There’s always time for “one last…” Right? That last beer, that last kiss, that last run of the season. The temptation is irresistible. It seems like such a great idea at the time.
With May closing out and the meager snow we had this season dwindling fast, I was definitely feeling the pressure to get that one last, good descent of a big peak. 14,157-foot Mount Sneffels in the San Juan Range of Colorado seemed like a perfect way to button up the season. Sneffels has a big, mostly north-facing line called the Snake Couloir that runs from just below its summit. It is steep, narrow, and makes a big dogleg turn at about halfway that gives it a little more appeal. I have wanted to ski the line for years, but the timing has never worked out. It seemed like I would have my chance this Memorial Day.
With a solid freeze up high, and the forecast calling for cold temperatures, we were able to get a very casual start. No alpine start for the last day? It seemed almost inappropriate. The approach to the Snake could not have been more pleasant. We easily drove to the trailhead, just a few miles from my buddy’s house, and then followed a well-worn, well-marked trail for about three miles to the Blaine Basin. Most of the snow was melted out, and the streams were running low. We had our skis and boots on our backs, but the walking was easy. At the top of the Blaine Basin we found our way onto the snow. As we transitioned to ski gear, my friend revealed that he had not brought crampons. I knew the day couldn’t go perfectly.
To me, forgetting crampons is like forgetting your lunch. It can happen, so there’s no reason to get hopping-up-and-down-mad about it, but it deserves a little heckling for sure.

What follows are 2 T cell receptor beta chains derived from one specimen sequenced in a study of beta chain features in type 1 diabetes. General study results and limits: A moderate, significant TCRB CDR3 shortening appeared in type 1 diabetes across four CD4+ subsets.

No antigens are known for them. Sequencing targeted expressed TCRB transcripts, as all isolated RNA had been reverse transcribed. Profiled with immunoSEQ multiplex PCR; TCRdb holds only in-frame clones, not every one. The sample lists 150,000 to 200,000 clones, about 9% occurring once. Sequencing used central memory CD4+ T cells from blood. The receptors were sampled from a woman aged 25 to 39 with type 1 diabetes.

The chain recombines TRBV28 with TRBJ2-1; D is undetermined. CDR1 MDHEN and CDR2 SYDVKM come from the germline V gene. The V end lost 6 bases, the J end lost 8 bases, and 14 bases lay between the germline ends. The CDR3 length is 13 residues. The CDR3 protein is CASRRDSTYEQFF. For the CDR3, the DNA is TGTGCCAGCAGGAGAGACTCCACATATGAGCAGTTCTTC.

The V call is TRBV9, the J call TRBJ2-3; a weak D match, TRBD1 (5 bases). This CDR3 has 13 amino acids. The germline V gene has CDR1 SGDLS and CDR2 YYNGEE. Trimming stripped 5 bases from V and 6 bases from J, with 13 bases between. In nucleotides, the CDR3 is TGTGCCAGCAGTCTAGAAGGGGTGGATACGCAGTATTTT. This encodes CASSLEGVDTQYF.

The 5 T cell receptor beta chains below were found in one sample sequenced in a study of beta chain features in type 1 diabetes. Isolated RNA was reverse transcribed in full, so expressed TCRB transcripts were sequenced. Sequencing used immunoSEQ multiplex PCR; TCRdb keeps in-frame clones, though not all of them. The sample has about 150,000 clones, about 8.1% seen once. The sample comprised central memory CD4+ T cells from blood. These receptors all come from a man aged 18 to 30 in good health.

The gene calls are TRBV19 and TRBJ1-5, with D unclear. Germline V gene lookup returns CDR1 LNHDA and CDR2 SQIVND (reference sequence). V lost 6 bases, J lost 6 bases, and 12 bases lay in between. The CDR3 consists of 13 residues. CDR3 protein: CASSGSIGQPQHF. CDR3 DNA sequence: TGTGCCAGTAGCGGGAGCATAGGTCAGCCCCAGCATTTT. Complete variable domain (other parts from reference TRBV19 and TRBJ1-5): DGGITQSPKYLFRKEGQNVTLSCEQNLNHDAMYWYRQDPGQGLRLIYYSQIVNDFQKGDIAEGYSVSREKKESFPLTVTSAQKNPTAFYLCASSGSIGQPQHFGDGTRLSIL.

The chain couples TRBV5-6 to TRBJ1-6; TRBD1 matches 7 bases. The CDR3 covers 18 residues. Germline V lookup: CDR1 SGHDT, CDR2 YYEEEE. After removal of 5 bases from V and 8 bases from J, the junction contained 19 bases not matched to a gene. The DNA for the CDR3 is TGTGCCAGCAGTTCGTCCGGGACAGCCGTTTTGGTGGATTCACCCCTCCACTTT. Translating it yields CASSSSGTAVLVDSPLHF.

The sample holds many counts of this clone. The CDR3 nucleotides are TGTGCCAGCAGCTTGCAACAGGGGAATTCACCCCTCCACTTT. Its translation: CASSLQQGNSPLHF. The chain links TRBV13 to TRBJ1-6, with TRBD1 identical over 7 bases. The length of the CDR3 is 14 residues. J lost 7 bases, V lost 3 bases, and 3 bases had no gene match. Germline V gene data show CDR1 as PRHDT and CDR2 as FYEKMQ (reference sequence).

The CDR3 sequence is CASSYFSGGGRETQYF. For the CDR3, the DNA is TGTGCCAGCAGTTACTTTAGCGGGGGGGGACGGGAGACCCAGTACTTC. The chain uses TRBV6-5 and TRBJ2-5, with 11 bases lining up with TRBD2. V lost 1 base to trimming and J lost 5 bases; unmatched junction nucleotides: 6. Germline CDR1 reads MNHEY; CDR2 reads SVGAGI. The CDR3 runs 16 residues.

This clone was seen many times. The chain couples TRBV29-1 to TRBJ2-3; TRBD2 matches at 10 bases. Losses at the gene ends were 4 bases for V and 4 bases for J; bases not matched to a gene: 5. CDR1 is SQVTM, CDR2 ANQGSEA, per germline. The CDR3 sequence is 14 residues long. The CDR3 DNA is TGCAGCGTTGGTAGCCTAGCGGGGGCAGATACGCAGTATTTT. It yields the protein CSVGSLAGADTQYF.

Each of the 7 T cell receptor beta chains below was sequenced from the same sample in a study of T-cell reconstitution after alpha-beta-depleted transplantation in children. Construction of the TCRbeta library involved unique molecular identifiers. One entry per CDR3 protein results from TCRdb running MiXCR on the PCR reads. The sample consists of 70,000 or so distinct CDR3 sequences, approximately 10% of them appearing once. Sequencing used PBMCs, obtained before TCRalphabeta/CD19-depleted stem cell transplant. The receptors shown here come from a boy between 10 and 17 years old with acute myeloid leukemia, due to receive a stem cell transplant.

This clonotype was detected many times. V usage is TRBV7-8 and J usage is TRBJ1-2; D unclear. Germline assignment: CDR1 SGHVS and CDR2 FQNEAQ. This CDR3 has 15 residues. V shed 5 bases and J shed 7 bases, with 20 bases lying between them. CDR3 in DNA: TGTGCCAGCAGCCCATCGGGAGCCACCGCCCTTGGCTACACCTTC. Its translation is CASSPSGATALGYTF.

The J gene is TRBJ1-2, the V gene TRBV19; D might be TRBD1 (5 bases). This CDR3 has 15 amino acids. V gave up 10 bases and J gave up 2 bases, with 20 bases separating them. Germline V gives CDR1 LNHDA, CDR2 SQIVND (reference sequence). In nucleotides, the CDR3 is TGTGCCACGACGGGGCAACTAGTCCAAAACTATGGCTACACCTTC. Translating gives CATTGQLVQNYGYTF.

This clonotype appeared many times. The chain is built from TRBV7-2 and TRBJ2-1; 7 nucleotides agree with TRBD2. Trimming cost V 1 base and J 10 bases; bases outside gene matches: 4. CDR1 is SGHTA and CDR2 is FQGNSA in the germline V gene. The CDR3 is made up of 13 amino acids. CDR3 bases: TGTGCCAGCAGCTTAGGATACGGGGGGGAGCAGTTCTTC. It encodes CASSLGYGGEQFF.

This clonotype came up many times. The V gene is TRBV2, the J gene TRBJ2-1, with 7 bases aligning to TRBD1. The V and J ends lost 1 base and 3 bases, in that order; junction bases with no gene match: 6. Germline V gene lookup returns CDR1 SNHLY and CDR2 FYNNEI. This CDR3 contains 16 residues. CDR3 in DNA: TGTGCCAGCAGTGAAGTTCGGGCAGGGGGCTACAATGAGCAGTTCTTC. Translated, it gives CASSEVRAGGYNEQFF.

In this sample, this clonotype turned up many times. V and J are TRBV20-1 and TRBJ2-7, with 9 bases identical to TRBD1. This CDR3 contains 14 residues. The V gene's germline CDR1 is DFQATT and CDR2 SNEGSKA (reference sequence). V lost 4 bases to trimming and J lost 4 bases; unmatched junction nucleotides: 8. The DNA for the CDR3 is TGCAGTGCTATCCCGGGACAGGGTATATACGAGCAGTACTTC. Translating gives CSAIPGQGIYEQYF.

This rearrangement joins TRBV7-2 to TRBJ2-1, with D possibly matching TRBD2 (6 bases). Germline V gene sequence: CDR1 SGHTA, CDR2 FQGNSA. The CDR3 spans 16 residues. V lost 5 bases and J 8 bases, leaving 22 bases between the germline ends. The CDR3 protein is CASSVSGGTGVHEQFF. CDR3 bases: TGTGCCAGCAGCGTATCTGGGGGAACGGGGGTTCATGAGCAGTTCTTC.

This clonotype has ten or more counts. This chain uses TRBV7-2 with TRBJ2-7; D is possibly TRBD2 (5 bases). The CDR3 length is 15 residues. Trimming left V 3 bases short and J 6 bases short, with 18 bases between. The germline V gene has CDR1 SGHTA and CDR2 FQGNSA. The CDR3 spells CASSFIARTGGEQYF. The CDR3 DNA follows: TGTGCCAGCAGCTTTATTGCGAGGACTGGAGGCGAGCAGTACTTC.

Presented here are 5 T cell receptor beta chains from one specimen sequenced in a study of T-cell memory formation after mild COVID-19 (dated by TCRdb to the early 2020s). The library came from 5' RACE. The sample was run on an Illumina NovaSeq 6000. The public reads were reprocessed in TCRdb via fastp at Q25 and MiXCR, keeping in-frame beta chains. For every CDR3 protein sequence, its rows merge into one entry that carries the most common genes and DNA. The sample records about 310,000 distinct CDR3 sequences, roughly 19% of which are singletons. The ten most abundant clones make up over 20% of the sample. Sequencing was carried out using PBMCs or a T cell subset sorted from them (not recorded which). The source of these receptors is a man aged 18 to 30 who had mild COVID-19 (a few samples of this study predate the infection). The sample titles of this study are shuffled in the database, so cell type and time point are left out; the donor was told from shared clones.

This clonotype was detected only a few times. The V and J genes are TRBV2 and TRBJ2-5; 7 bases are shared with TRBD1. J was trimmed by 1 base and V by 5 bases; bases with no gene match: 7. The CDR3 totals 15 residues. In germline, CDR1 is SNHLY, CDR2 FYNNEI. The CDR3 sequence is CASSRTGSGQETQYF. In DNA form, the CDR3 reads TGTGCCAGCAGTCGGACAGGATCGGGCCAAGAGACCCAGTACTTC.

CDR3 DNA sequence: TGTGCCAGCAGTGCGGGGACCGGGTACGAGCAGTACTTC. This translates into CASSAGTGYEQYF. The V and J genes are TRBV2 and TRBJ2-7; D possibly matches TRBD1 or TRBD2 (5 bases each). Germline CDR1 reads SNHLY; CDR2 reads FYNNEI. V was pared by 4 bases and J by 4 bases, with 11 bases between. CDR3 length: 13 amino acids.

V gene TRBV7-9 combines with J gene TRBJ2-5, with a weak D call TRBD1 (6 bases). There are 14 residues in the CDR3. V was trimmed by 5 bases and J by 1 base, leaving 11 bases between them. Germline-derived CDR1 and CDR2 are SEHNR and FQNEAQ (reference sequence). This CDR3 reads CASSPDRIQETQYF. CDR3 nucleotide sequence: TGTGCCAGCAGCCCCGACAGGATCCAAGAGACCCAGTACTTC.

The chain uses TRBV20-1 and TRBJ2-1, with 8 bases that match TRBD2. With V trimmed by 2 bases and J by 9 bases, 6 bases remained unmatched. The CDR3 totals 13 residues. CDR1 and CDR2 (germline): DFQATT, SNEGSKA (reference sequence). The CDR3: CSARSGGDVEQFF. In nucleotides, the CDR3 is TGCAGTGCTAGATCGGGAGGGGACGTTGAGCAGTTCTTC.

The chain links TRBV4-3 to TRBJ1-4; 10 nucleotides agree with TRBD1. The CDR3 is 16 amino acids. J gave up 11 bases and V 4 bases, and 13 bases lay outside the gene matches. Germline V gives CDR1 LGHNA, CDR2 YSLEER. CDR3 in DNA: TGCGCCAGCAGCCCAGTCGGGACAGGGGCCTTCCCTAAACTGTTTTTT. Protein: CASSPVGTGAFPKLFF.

The snow really wasn’t softening up, so I almost threw in the towel there. Typically, if you wait until you absolutely need your crampons before you to put them on, you’ve waited a little too long. “One last step…” The last thing I needed to see was my buddy rattling down the couloir. But we decided to give it a go and see if I could make good steps for his ski boots. It actually worked out. Between the old steps and me giving an extra couple kicks, I was able to create just enough platform for him to keep plugging away. As we got closer to the top I had to use my piolet to make steps, which definitely slowed us down, but we kept climbing to the summit.
When we got the top of the couloir, we decided to forego the summit. We have both stood on the top before, and you can’t ski from the summit back to the line, so we went for the ski and tried to beat the incoming storms. Unfortunately, it was still cold. The snow was bulletproof. The skiing would be terrible. Luckily it is not ridiculously steep. It’s a little over 50-degrees for most of the couloir, but that’s not a terrifying angle. We would have to go slowly, but there was no hurry to get home.
The skiing was so bad that we just laughed the whole way down. We would kind of skid, and make little hop turns and hope all our teeth stayed in our head. When we got to the bottom we knew ski season was finished for us. Like that last beer, or that last kiss, it wasn’t the idea we hoped for, but it gave us something to laugh about later. It also seems like a good time to take a little time off.